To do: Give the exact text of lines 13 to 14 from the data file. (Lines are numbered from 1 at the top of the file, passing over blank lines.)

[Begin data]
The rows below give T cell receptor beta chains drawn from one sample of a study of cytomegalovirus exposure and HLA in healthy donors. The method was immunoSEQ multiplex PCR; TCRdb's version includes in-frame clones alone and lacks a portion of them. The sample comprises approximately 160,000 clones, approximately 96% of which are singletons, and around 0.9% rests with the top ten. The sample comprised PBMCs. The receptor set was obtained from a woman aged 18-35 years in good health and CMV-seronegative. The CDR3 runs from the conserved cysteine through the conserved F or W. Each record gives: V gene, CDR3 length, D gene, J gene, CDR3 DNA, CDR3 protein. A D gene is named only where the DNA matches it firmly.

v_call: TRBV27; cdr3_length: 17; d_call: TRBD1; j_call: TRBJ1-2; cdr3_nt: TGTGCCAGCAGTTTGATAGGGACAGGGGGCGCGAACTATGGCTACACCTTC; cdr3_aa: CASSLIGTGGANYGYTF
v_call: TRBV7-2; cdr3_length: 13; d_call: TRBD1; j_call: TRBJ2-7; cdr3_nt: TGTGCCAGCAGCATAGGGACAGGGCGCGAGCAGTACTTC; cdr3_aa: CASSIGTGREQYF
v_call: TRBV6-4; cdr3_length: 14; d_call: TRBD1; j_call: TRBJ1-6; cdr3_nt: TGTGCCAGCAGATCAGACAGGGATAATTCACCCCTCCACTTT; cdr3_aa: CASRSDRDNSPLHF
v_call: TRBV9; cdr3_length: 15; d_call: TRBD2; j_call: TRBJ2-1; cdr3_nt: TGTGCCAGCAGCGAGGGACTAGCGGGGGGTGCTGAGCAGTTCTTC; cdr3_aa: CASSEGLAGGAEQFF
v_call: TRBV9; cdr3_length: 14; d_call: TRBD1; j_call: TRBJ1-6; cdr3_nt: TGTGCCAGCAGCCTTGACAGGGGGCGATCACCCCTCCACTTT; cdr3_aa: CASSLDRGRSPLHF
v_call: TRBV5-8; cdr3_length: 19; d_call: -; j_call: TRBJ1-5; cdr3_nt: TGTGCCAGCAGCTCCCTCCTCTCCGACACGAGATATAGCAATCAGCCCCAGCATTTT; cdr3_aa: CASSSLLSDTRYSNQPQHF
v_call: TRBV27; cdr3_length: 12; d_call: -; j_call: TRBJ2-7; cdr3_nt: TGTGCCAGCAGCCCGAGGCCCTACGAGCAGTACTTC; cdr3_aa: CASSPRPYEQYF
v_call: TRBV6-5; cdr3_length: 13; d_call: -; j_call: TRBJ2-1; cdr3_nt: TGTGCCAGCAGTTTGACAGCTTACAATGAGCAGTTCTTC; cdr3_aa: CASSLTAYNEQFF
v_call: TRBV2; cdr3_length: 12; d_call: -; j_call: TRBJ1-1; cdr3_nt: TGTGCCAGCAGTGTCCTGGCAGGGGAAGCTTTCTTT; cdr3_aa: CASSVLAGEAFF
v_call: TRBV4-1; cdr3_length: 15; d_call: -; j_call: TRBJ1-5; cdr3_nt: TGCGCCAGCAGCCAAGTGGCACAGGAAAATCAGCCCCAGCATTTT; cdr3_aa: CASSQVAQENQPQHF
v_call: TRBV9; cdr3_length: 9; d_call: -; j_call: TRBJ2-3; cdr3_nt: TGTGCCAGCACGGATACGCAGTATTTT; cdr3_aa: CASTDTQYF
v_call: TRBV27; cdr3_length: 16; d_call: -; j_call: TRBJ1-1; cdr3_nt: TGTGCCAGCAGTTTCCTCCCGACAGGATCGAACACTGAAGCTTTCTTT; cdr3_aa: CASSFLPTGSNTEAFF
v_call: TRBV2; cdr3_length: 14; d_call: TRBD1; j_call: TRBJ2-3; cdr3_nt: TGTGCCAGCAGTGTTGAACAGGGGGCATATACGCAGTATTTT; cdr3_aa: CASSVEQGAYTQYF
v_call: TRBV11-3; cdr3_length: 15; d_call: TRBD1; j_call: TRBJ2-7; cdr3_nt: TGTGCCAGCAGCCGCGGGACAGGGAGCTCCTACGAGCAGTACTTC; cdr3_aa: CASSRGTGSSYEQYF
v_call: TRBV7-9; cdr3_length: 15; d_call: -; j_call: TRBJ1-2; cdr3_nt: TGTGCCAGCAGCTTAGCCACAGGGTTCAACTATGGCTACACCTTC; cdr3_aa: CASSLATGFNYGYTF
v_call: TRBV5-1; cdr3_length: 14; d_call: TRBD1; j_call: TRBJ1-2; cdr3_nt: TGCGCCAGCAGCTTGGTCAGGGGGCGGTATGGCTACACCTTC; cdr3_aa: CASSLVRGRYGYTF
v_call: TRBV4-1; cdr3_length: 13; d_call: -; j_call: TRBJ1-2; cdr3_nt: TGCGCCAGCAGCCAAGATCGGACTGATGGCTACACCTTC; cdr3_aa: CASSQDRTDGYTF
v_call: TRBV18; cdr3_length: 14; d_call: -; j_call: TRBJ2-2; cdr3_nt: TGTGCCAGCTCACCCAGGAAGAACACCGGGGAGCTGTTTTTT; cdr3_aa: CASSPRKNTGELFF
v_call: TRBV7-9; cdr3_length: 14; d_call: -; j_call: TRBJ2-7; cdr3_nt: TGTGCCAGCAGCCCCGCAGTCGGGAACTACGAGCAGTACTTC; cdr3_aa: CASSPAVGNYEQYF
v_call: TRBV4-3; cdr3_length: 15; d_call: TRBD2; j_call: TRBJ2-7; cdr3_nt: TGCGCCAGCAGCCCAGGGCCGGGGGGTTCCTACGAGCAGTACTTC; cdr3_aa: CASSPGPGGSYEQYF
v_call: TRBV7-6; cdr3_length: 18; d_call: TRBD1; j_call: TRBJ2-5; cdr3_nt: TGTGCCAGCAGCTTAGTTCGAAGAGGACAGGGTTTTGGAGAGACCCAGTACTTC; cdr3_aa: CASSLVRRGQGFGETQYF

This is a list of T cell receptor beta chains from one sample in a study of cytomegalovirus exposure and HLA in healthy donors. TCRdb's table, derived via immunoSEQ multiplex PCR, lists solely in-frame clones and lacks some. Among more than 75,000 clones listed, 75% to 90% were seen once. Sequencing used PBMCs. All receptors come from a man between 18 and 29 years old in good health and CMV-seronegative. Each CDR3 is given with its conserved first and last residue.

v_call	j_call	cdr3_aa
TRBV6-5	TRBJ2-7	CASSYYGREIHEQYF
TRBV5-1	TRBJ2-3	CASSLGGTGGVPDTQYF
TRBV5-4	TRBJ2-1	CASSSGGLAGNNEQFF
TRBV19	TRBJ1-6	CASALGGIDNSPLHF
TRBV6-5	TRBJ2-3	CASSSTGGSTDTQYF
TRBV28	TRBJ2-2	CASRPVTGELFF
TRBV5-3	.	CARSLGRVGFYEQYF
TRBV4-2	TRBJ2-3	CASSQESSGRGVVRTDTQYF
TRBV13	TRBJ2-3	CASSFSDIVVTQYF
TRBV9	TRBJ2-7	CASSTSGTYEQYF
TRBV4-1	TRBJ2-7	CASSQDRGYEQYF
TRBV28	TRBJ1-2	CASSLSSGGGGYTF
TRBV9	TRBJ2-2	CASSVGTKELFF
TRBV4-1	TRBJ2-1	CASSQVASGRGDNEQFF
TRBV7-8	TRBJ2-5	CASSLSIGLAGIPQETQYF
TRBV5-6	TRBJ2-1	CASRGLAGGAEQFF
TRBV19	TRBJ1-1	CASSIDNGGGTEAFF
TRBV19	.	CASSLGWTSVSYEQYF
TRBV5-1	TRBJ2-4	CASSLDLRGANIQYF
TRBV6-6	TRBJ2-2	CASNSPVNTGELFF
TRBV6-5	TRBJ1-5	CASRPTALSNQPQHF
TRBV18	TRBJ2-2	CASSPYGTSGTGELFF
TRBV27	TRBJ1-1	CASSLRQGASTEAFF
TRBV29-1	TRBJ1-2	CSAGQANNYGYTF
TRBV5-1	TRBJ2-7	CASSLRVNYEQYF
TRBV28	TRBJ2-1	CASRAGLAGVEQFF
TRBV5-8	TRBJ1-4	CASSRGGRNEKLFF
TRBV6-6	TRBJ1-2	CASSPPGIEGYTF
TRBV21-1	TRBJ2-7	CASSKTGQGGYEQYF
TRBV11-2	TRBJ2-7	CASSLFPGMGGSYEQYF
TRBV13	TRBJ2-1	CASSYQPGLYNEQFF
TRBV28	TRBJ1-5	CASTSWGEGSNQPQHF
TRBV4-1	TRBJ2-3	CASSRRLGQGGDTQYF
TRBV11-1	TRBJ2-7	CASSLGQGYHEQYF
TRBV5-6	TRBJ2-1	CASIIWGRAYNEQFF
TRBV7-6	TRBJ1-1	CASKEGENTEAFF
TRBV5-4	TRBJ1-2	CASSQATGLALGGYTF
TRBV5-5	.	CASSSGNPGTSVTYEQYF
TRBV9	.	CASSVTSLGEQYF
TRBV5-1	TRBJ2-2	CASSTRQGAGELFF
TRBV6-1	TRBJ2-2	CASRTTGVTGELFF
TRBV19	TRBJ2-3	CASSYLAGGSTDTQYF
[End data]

v_call: TRBV27; cdr3_length: 16; d_call: -; j_call: TRBJ1-1; cdr3_nt: TGTGCCAGCAGTTTCCTCCCGACAGGATCGAACACTGAAGCTTTCTTT; cdr3_aa: CASSFLPTGSNTEAFF
v_call: TRBV2; cdr3_length: 14; d_call: TRBD1; j_call: TRBJ2-3; cdr3_nt: TGTGCCAGCAGTGTTGAACAGGGGGCATATACGCAGTATTTT; cdr3_aa: CASSVEQGAYTQYF